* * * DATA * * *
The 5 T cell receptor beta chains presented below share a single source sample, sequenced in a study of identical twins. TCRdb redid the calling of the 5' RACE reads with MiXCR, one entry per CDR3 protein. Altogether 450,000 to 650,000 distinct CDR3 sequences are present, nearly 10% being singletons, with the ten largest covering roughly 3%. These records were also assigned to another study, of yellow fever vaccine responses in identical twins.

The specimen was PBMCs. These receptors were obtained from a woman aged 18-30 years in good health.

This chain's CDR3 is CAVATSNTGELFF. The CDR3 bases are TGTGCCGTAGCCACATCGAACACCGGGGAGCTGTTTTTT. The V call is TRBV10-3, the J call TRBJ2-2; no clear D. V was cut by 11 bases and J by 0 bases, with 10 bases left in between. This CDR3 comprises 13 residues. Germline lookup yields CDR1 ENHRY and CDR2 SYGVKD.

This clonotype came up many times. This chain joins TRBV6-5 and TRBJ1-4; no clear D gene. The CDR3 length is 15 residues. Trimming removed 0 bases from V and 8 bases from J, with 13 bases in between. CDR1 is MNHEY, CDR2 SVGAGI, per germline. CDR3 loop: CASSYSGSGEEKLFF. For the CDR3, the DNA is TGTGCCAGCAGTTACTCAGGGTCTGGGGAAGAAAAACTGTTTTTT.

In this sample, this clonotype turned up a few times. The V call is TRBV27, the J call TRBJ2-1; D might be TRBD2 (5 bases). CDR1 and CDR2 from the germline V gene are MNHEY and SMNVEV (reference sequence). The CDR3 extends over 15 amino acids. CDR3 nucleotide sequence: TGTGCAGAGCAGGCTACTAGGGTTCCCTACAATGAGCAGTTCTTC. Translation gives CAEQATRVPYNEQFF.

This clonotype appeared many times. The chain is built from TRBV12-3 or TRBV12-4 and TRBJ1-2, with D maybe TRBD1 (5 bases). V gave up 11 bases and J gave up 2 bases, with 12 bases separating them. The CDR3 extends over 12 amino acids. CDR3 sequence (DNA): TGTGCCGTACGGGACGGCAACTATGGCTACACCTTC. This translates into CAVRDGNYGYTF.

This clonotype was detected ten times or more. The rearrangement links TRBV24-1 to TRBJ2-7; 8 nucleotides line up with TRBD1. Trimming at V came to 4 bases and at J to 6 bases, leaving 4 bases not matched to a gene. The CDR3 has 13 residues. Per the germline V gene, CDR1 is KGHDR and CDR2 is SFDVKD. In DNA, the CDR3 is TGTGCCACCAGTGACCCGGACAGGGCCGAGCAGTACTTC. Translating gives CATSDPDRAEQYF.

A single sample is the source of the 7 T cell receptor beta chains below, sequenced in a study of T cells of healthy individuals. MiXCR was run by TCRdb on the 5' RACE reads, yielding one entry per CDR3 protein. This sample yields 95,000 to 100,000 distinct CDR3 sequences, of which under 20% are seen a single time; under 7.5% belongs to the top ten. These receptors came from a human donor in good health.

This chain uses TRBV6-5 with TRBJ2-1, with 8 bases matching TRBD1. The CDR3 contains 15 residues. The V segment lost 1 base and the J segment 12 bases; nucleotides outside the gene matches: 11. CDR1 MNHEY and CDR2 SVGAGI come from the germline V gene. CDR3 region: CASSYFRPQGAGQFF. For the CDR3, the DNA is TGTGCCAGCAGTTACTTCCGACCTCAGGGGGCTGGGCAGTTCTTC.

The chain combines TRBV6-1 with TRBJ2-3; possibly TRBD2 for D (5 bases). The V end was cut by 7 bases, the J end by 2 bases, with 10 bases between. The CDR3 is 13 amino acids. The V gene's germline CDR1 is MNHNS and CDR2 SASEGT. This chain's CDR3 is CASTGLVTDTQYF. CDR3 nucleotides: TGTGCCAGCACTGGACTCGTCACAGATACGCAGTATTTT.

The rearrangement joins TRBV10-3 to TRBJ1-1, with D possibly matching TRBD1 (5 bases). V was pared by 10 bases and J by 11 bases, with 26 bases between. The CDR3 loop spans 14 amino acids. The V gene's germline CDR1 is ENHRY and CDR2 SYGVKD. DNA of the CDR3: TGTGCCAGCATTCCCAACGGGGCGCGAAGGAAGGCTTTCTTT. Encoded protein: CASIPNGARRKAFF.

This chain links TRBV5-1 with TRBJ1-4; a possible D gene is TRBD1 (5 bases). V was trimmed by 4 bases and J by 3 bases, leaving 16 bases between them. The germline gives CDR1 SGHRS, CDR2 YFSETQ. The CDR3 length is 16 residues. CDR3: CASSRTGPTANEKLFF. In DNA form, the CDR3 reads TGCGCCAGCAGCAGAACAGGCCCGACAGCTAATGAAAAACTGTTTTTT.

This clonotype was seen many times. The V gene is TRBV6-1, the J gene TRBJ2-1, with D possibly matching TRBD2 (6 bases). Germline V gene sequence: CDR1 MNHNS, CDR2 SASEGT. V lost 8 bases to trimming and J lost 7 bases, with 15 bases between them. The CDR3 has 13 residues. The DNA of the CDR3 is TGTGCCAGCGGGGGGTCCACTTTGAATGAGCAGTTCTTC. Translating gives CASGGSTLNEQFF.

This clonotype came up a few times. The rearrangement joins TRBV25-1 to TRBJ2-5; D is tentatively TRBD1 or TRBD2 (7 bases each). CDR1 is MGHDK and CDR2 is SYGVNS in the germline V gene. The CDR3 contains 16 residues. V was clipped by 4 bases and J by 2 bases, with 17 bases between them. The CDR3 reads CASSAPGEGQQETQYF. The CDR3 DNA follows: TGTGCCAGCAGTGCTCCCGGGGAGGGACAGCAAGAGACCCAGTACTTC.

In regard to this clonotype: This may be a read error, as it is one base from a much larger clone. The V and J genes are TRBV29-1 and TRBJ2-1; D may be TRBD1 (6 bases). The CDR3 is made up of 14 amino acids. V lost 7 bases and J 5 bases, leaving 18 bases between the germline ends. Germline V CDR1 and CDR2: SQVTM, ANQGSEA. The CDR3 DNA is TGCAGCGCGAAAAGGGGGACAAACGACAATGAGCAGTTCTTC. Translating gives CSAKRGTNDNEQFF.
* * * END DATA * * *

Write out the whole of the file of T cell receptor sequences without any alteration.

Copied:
The 5 T cell receptor beta chains presented below share a single source sample, sequenced in a study of identical twins. TCRdb redid the calling of the 5' RACE reads with MiXCR, one entry per CDR3 protein. Altogether 450,000 to 650,000 distinct CDR3 sequences are present, nearly 10% being singletons, with the ten largest covering roughly 3%. These records were also assigned to another study, of yellow fever vaccine responses in identical twins.

The specimen was PBMCs. These receptors were obtained from a woman aged 18-30 years in good health.

This chain's CDR3 is CAVATSNTGELFF. The CDR3 bases are TGTGCCGTAGCCACATCGAACACCGGGGAGCTGTTTTTT. The V call is TRBV10-3, the J call TRBJ2-2; no clear D. V was cut by 11 bases and J by 0 bases, with 10 bases left in between. This CDR3 comprises 13 residues. Germline lookup yields CDR1 ENHRY and CDR2 SYGVKD.

This clonotype came up many times. This chain joins TRBV6-5 and TRBJ1-4; no clear D gene. The CDR3 length is 15 residues. Trimming removed 0 bases from V and 8 bases from J, with 13 bases in between. CDR1 is MNHEY, CDR2 SVGAGI, per germline. CDR3 loop: CASSYSGSGEEKLFF. For the CDR3, the DNA is TGTGCCAGCAGTTACTCAGGGTCTGGGGAAGAAAAACTGTTTTTT.

In this sample, this clonotype turned up a few times. The V call is TRBV27, the J call TRBJ2-1; D might be TRBD2 (5 bases). CDR1 and CDR2 from the germline V gene are MNHEY and SMNVEV (reference sequence). The CDR3 extends over 15 amino acids. CDR3 nucleotide sequence: TGTGCAGAGCAGGCTACTAGGGTTCCCTACAATGAGCAGTTCTTC. Translation gives CAEQATRVPYNEQFF.

This clonotype appeared many times. The chain is built from TRBV12-3 or TRBV12-4 and TRBJ1-2, with D maybe TRBD1 (5 bases). V gave up 11 bases and J gave up 2 bases, with 12 bases separating them. The CDR3 extends over 12 amino acids. CDR3 sequence (DNA): TGTGCCGTACGGGACGGCAACTATGGCTACACCTTC. This translates into CAVRDGNYGYTF.

This clonotype was detected ten times or more. The rearrangement links TRBV24-1 to TRBJ2-7; 8 nucleotides line up with TRBD1. Trimming at V came to 4 bases and at J to 6 bases, leaving 4 bases not matched to a gene. The CDR3 has 13 residues. Per the germline V gene, CDR1 is KGHDR and CDR2 is SFDVKD. In DNA, the CDR3 is TGTGCCACCAGTGACCCGGACAGGGCCGAGCAGTACTTC. Translating gives CATSDPDRAEQYF.

A single sample is the source of the 7 T cell receptor beta chains below, sequenced in a study of T cells of healthy individuals. MiXCR was run by TCRdb on the 5' RACE reads, yielding one entry per CDR3 protein. This sample yields 95,000 to 100,000 distinct CDR3 sequences, of which under 20% are seen a single time; under 7.5% belongs to the top ten. These receptors came from a human donor in good health.

This chain uses TRBV6-5 with TRBJ2-1, with 8 bases matching TRBD1. The CDR3 contains 15 residues. The V segment lost 1 base and the J segment 12 bases; nucleotides outside the gene matches: 11. CDR1 MNHEY and CDR2 SVGAGI come from the germline V gene. CDR3 region: CASSYFRPQGAGQFF. For the CDR3, the DNA is TGTGCCAGCAGTTACTTCCGACCTCAGGGGGCTGGGCAGTTCTTC.

The chain combines TRBV6-1 with TRBJ2-3; possibly TRBD2 for D (5 bases). The V end was cut by 7 bases, the J end by 2 bases, with 10 bases between. The CDR3 is 13 amino acids. The V gene's germline CDR1 is MNHNS and CDR2 SASEGT. This chain's CDR3 is CASTGLVTDTQYF. CDR3 nucleotides: TGTGCCAGCACTGGACTCGTCACAGATACGCAGTATTTT.

The rearrangement joins TRBV10-3 to TRBJ1-1, with D possibly matching TRBD1 (5 bases). V was pared by 10 bases and J by 11 bases, with 26 bases between. The CDR3 loop spans 14 amino acids. The V gene's germline CDR1 is ENHRY and CDR2 SYGVKD. DNA of the CDR3: TGTGCCAGCATTCCCAACGGGGCGCGAAGGAAGGCTTTCTTT. Encoded protein: CASIPNGARRKAFF.

This chain links TRBV5-1 with TRBJ1-4; a possible D gene is TRBD1 (5 bases). V was trimmed by 4 bases and J by 3 bases, leaving 16 bases between them. The germline gives CDR1 SGHRS, CDR2 YFSETQ. The CDR3 length is 16 residues. CDR3: CASSRTGPTANEKLFF. In DNA form, the CDR3 reads TGCGCCAGCAGCAGAACAGGCCCGACAGCTAATGAAAAACTGTTTTTT.

This clonotype was seen many times. The V gene is TRBV6-1, the J gene TRBJ2-1, with D possibly matching TRBD2 (6 bases). Germline V gene sequence: CDR1 MNHNS, CDR2 SASEGT. V lost 8 bases to trimming and J lost 7 bases, with 15 bases between them. The CDR3 has 13 residues. The DNA of the CDR3 is TGTGCCAGCGGGGGGTCCACTTTGAATGAGCAGTTCTTC. Translating gives CASGGSTLNEQFF.

This clonotype came up a few times. The rearrangement joins TRBV25-1 to TRBJ2-5; D is tentatively TRBD1 or TRBD2 (7 bases each). CDR1 is MGHDK and CDR2 is SYGVNS in the germline V gene. The CDR3 contains 16 residues. V was clipped by 4 bases and J by 2 bases, with 17 bases between them. The CDR3 reads CASSAPGEGQQETQYF. The CDR3 DNA follows: TGTGCCAGCAGTGCTCCCGGGGAGGGACAGCAAGAGACCCAGTACTTC.

In regard to this clonotype: This may be a read error, as it is one base from a much larger clone. The V and J genes are TRBV29-1 and TRBJ2-1; D may be TRBD1 (6 bases). The CDR3 is made up of 14 amino acids. V lost 7 bases and J 5 bases, leaving 18 bases between the germline ends. Germline V CDR1 and CDR2: SQVTM, ANQGSEA. The CDR3 DNA is TGCAGCGCGAAAAGGGGGACAAACGACAATGAGCAGTTCTTC. Translating gives CSAKRGTNDNEQFF.